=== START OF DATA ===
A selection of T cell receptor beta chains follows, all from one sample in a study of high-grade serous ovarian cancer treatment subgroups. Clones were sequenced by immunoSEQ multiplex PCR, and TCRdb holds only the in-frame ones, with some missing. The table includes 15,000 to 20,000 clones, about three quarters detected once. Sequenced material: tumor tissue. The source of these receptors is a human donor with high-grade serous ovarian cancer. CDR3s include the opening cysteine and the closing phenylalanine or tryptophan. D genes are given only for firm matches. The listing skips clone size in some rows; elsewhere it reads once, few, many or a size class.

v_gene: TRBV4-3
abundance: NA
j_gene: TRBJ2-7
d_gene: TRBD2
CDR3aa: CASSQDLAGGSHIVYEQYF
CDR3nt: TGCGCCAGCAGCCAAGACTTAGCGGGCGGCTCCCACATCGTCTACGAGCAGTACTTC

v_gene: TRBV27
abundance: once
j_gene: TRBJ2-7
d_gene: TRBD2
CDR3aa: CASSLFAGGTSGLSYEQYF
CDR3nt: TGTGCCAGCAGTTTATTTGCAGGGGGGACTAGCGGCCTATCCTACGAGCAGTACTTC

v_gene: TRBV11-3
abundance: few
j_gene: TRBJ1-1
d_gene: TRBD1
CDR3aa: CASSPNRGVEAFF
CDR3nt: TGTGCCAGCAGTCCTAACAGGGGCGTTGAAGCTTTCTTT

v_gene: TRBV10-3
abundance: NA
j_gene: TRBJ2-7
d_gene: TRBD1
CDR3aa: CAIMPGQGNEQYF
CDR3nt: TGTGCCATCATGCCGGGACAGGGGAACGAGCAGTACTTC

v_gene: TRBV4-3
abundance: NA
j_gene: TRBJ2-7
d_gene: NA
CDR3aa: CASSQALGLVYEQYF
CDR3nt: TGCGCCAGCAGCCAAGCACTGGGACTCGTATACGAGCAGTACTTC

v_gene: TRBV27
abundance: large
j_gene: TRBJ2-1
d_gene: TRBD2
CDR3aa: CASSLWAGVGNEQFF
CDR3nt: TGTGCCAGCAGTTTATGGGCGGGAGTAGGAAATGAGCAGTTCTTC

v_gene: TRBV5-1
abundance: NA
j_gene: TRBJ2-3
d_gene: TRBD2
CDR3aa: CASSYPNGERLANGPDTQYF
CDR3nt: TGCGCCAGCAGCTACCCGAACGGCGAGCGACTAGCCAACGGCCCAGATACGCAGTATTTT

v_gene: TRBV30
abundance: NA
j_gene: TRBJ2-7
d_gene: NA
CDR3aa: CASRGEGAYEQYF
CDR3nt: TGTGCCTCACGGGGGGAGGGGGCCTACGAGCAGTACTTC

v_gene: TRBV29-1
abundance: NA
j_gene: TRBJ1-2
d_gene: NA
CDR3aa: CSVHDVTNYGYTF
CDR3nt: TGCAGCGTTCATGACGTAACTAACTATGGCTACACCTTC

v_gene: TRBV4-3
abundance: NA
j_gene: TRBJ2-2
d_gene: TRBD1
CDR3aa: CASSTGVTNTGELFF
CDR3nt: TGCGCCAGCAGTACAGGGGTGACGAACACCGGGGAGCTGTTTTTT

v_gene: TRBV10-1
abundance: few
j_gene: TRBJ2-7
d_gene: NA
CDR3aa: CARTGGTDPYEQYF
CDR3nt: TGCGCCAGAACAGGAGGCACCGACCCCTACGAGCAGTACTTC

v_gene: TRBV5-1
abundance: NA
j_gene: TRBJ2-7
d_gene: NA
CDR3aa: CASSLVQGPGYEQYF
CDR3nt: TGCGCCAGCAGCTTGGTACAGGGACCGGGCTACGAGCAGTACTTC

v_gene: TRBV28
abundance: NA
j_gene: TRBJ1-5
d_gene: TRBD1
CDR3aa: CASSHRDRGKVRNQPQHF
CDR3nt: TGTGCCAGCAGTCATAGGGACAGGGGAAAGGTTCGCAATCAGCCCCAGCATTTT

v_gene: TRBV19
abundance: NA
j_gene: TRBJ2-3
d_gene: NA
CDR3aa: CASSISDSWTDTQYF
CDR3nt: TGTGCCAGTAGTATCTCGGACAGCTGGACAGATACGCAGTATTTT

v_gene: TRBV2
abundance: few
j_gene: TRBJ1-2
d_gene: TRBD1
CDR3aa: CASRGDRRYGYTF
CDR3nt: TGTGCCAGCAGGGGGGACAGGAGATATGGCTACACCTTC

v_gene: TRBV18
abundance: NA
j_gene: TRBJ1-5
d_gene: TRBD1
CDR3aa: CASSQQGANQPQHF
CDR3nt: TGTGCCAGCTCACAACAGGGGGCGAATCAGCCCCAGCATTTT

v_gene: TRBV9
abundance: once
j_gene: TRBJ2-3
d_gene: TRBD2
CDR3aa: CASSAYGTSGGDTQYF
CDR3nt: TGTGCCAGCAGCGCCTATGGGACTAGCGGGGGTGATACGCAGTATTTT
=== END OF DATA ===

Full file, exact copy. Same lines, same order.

A selection of T cell receptor beta chains follows, all from one sample in a study of high-grade serous ovarian cancer treatment subgroups. Clones were sequenced by immunoSEQ multiplex PCR, and TCRdb holds only the in-frame ones, with some missing. The table includes 15,000 to 20,000 clones, about three quarters detected once. Sequenced material: tumor tissue. The source of these receptors is a human donor with high-grade serous ovarian cancer. CDR3s include the opening cysteine and the closing phenylalanine or tryptophan. D genes are given only for firm matches. The listing skips clone size in some rows; elsewhere it reads once, few, many or a size class.

v_gene: TRBV4-3
abundance: NA
j_gene: TRBJ2-7
d_gene: TRBD2
CDR3aa: CASSQDLAGGSHIVYEQYF
CDR3nt: TGCGCCAGCAGCCAAGACTTAGCGGGCGGCTCCCACATCGTCTACGAGCAGTACTTC

v_gene: TRBV27
abundance: once
j_gene: TRBJ2-7
d_gene: TRBD2
CDR3aa: CASSLFAGGTSGLSYEQYF
CDR3nt: TGTGCCAGCAGTTTATTTGCAGGGGGGACTAGCGGCCTATCCTACGAGCAGTACTTC

v_gene: TRBV11-3
abundance: few
j_gene: TRBJ1-1
d_gene: TRBD1
CDR3aa: CASSPNRGVEAFF
CDR3nt: TGTGCCAGCAGTCCTAACAGGGGCGTTGAAGCTTTCTTT

v_gene: TRBV10-3
abundance: NA
j_gene: TRBJ2-7
d_gene: TRBD1
CDR3aa: CAIMPGQGNEQYF
CDR3nt: TGTGCCATCATGCCGGGACAGGGGAACGAGCAGTACTTC

v_gene: TRBV4-3
abundance: NA
j_gene: TRBJ2-7
d_gene: NA
CDR3aa: CASSQALGLVYEQYF
CDR3nt: TGCGCCAGCAGCCAAGCACTGGGACTCGTATACGAGCAGTACTTC

v_gene: TRBV27
abundance: large
j_gene: TRBJ2-1
d_gene: TRBD2
CDR3aa: CASSLWAGVGNEQFF
CDR3nt: TGTGCCAGCAGTTTATGGGCGGGAGTAGGAAATGAGCAGTTCTTC

v_gene: TRBV5-1
abundance: NA
j_gene: TRBJ2-3
d_gene: TRBD2
CDR3aa: CASSYPNGERLANGPDTQYF
CDR3nt: TGCGCCAGCAGCTACCCGAACGGCGAGCGACTAGCCAACGGCCCAGATACGCAGTATTTT

v_gene: TRBV30
abundance: NA
j_gene: TRBJ2-7
d_gene: NA
CDR3aa: CASRGEGAYEQYF
CDR3nt: TGTGCCTCACGGGGGGAGGGGGCCTACGAGCAGTACTTC

v_gene: TRBV29-1
abundance: NA
j_gene: TRBJ1-2
d_gene: NA
CDR3aa: CSVHDVTNYGYTF
CDR3nt: TGCAGCGTTCATGACGTAACTAACTATGGCTACACCTTC

v_gene: TRBV4-3
abundance: NA
j_gene: TRBJ2-2
d_gene: TRBD1
CDR3aa: CASSTGVTNTGELFF
CDR3nt: TGCGCCAGCAGTACAGGGGTGACGAACACCGGGGAGCTGTTTTTT

v_gene: TRBV10-1
abundance: few
j_gene: TRBJ2-7
d_gene: NA
CDR3aa: CARTGGTDPYEQYF
CDR3nt: TGCGCCAGAACAGGAGGCACCGACCCCTACGAGCAGTACTTC

v_gene: TRBV5-1
abundance: NA
j_gene: TRBJ2-7
d_gene: NA
CDR3aa: CASSLVQGPGYEQYF
CDR3nt: TGCGCCAGCAGCTTGGTACAGGGACCGGGCTACGAGCAGTACTTC

v_gene: TRBV28
abundance: NA
j_gene: TRBJ1-5
d_gene: TRBD1
CDR3aa: CASSHRDRGKVRNQPQHF
CDR3nt: TGTGCCAGCAGTCATAGGGACAGGGGAAAGGTTCGCAATCAGCCCCAGCATTTT

v_gene: TRBV19
abundance: NA
j_gene: TRBJ2-3
d_gene: NA
CDR3aa: CASSISDSWTDTQYF
CDR3nt: TGTGCCAGTAGTATCTCGGACAGCTGGACAGATACGCAGTATTTT

v_gene: TRBV2
abundance: few
j_gene: TRBJ1-2
d_gene: TRBD1
CDR3aa: CASRGDRRYGYTF
CDR3nt: TGTGCCAGCAGGGGGGACAGGAGATATGGCTACACCTTC

v_gene: TRBV18
abundance: NA
j_gene: TRBJ1-5
d_gene: TRBD1
CDR3aa: CASSQQGANQPQHF
CDR3nt: TGTGCCAGCTCACAACAGGGGGCGAATCAGCCCCAGCATTTT

v_gene: TRBV9
abundance: once
j_gene: TRBJ2-3
d_gene: TRBD2
CDR3aa: CASSAYGTSGGDTQYF
CDR3nt: TGTGCCAGCAGCGCCTATGGGACTAGCGGGGGTGATACGCAGTATTTT